Taric’s rework has generated very mixed reviews. But much like Poppy, Taric has seen a new presence in LCS since his update, and for good reason. Most of his kit isn’t really that different now – he still has a heal, an armor steroid, a stun, and a slight thing for gems. But his invulnerability ult, and the chance to replicate all of these effects on an ally through Bastion turned him into an instant game-changer. His new abilities can gain great impact when coupled with good communication. What more could you want? His point-and-click stun was nice for dealing with assassins, but it seems a small price to pay. He offers his team longevity, crowd control, and stat buffs. Serve as cold as Mount Targon, with a side of his “outrageous” quote, and you’ve got a winning combination.
How fun is it to play Taric? He’s lost his role as “The Gem Knight”, but if you enjoy playing spoiler, then he’s probably a still blast. Taric’s new kit can make any fight turn a complete 180 degrees, blowing large enemy cooldowns with Cosmic Radiance, and setting up AoE stuns with his allies that can infuriate anyone. Plus, he no longer has two different armor modifiers (a buff for allies and debuff for enemies, like his old kit). It tended to feel underwhelming when you pressed a button, and it modified some combat stats, but nothing much visible happened, so it was good to see those be replaced with abilities that had some interaction. He’s very in line with his updated lore, I think people have more fun with Taric now as the “protector”. Plus he’s just as fabulous.
User Experience: A-
Overall grade: B+
The latest version of what seems to be Ryze’s perpetual rework saw probably the smallest scope of these reworks, keeping his signature point-and-click root and his patented “build mana and cast your spell combo” strategy. This iteration did provide the opportunity to cast slightly different combos to gain different bonus effects from Spell Flux. However, these bonus effects are simply augmented versions of his abilities’ normal effects. Ultimately, what could have provided a unique kit for each different combo, similar to Viktor’s upgraded abilities, ended up seeming stale. His new ult, Realm Warp, provides a new opportunity to really impact the game. This once again increases the importance of communication, but creates some interesting scenarios. Ultimately, Ryze’s new kit doesn’t inhibit his ability to be a playmaker, but did it give us many new things beyond a teleport?
Ryze’s identity remains much intact from all of his previous forms. He’s still an artillery mage, who rotates his spells quickly in a certain order to achieve a certain result. His passive still encourages the player to build heavy amounts of mana, with some ability power mixed in. He’s still a threat in gifted hands, and still just okay for beginners. Realm Warp is the main new component. Most can agree that this new ability is game-changing, but how well does it mesh with his identity? According to his lore, the realm through which he teleports is the same in which he locked the runes which corrupted his friend. But its synergy with the rest of his abilities seems unconsidered, simply giving him a new place on the map to continue casting his spell combo. I’m not even really sure the experience of a Ryze main has changed much.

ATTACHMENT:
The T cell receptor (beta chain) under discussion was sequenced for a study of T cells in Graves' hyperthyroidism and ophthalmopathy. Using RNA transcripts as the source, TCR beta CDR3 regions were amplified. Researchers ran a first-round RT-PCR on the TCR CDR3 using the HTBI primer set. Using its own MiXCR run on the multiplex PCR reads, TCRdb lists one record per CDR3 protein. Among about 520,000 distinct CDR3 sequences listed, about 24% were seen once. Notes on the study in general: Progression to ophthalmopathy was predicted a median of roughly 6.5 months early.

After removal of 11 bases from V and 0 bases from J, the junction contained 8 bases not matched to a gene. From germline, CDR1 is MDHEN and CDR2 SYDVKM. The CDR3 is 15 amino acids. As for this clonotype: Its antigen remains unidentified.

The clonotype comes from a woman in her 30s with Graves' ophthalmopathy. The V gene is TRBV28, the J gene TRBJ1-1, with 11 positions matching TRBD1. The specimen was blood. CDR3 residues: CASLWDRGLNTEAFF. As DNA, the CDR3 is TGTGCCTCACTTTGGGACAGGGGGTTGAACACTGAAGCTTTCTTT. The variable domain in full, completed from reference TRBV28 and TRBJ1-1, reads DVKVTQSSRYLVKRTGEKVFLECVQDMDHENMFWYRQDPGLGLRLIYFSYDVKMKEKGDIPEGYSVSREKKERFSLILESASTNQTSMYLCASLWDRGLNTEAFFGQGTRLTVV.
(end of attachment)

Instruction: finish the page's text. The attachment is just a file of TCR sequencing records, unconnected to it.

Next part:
User Experience: C
Overall grade: B-
I know the details of Yorick have only just been released, so we don’t know how he’ll actually fare in-game, but we can still talk about his new kit and his identity. Yorick’s new kit seems a lot less about having his ghouls… er, mist walkers do his bidding, and more about positioning teamfights around his graves for high damage and then sending the Maiden of the Mist to split push for him. Yorick’s current cult following will miss the ability to generate different effects from different ghouls, but it’s a lot more clear what to do with him. He even offers some strong zoning pressure with his various minions and his Wall of Corpses. If nothing else, his gameplay is cleaner and easier to balance.
The tradeoff here seems to be his identity. Though his gameplay will probably outweigh his new character in terms of creating a fun experience, Yorick’s fans loved him for being the forgotten champion, both in lore and in reality. But Yorick is no longer ugly and forgotten, but rather a buff, bearded, undead spirit who looks to be taken from World of Warcraft. Even his shovel no longer looks completely tattered. Between this and his new kit, I think he seems less like a “Shepherd of Souls” and more a “Commander of Souls.” Regardless, I think players will enjoy commanding his legions, even if they don’t “remember Yorick Mori” of days past… unless we get a traditional skin.
User Experience: A-
Overall grade: B
Safe to say, Riot had its fair share of hits and misses this year, but I’d say overall they were moderately successful. After all, changing the pace of the game is crucial in keeping the game fresh and fun, so let’s hope we continue to see the game change in a positive way.